Carriers are welcoming moves by China to ease coastal cabotage rules that allow liners to transship containers between the four key ports via Yangshan Port.
While details remain sketchy about the program’s implementation, it started on November 18 and will last until December 31, 2024, according to a State Council statement.


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Suspension of South China feeder service before Chinese New Year

Shippers and cargo owners face weeks of disruption to their shipments from south China starting in December as feeder and barge operators suspend services between Hong Kong and ports in the nearby Pearl River Delta ahead of Chinese New Year in February.
The suspension of feeder services raised concerns the Pearl River Delta could see the same chaotic cargo situation before and during Chinese New Year as last January when the region was gridlocked after feeders stopped operating.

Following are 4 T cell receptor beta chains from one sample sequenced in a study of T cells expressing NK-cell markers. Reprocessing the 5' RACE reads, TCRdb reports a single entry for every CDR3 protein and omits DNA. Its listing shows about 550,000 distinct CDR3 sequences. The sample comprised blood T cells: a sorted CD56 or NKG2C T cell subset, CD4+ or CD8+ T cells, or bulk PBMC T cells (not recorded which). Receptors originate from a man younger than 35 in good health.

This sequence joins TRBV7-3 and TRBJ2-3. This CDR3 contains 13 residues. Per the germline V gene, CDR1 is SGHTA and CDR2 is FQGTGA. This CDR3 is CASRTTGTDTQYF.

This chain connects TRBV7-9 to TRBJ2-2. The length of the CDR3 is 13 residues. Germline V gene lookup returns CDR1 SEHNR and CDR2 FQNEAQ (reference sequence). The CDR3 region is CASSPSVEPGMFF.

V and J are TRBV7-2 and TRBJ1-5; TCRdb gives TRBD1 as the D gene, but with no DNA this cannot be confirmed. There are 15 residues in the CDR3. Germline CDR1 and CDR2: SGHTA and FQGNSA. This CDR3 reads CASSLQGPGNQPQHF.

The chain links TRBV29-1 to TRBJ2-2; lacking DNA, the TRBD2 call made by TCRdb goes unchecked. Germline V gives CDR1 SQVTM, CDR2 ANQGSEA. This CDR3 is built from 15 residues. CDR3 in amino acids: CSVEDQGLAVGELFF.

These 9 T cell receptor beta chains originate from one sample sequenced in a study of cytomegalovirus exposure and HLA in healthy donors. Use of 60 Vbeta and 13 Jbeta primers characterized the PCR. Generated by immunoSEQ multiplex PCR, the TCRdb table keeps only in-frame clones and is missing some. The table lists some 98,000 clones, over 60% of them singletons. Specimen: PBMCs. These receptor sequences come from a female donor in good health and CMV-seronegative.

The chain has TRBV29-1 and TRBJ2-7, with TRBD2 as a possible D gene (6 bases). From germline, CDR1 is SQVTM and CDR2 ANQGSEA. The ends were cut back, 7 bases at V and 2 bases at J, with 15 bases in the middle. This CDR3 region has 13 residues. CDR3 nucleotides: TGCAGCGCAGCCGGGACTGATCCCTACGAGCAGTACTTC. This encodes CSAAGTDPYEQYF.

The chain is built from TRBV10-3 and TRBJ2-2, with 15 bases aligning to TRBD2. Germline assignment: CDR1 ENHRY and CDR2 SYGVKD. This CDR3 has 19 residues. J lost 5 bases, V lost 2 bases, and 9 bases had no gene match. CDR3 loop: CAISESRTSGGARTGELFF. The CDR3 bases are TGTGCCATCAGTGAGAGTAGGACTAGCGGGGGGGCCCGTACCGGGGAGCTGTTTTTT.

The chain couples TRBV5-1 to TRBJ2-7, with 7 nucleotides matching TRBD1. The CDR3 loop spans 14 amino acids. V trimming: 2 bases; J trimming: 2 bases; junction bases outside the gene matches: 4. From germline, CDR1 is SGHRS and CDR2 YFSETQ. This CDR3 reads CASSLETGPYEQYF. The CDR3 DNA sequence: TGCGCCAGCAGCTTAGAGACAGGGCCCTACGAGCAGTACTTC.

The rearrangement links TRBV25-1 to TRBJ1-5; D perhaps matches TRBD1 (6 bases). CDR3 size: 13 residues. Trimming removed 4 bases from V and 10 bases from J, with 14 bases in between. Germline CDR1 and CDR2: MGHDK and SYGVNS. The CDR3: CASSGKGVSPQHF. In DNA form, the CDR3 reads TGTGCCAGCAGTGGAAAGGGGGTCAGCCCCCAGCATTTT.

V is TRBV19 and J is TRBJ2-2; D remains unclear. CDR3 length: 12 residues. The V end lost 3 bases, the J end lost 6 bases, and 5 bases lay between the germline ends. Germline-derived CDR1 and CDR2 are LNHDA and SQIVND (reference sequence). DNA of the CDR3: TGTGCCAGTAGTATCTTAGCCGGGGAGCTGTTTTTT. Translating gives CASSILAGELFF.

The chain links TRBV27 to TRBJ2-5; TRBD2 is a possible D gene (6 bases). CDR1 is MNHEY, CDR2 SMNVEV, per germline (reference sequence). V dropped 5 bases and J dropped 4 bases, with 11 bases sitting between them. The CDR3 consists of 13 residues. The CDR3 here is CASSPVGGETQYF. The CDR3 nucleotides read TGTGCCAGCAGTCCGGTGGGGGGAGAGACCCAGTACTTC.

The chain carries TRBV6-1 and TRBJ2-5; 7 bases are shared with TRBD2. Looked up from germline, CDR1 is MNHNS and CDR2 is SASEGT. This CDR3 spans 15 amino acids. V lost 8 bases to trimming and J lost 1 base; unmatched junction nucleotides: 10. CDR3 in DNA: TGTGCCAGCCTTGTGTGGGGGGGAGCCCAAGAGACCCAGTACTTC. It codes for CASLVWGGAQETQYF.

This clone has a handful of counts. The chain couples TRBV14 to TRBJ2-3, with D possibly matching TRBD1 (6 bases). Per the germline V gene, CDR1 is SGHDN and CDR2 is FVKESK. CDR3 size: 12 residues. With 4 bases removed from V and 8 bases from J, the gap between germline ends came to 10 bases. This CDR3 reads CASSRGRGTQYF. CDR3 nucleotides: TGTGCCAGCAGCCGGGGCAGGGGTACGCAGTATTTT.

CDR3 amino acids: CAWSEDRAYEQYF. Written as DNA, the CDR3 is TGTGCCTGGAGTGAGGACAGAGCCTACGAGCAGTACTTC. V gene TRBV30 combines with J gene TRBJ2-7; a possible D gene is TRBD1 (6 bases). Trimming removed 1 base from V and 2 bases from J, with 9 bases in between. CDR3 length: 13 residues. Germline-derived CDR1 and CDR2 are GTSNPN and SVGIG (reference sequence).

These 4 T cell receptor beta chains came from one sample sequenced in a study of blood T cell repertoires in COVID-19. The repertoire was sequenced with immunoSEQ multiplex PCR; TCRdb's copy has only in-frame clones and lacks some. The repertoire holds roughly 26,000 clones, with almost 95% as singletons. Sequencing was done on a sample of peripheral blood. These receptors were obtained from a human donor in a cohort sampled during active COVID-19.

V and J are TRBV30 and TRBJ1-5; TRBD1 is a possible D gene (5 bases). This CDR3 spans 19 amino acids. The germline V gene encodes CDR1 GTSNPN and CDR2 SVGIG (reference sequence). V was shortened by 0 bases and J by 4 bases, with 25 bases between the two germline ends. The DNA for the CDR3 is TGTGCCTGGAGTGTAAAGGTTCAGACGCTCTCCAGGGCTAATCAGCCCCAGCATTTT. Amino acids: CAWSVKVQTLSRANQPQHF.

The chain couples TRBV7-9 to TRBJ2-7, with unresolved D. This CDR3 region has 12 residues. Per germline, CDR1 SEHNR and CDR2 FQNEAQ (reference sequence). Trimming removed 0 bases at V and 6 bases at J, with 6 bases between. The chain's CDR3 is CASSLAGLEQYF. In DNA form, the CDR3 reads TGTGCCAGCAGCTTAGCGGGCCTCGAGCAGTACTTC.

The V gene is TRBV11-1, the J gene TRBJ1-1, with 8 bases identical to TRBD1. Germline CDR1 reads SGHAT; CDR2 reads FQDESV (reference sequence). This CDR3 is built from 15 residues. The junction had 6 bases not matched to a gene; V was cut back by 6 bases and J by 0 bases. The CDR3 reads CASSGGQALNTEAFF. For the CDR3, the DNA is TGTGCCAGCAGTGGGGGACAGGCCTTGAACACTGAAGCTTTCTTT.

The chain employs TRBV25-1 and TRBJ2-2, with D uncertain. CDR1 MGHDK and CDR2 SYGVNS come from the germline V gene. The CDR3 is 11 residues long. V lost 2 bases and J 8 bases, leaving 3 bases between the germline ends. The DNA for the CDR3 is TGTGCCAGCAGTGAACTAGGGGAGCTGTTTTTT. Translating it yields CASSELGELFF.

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Omicron impact on container shipping hinges on the political response

You will find the impact of the Omicron variant on the operational aspects of the container shipping sector in the political responses, and the variant holds more operational risk for origin ports in Asia. The risk to the supply chains is conceptually the same. But if Omicron is more virulent, then the likelihood of further disruptions is higher across an extensive range of countries vital to the global supply chain.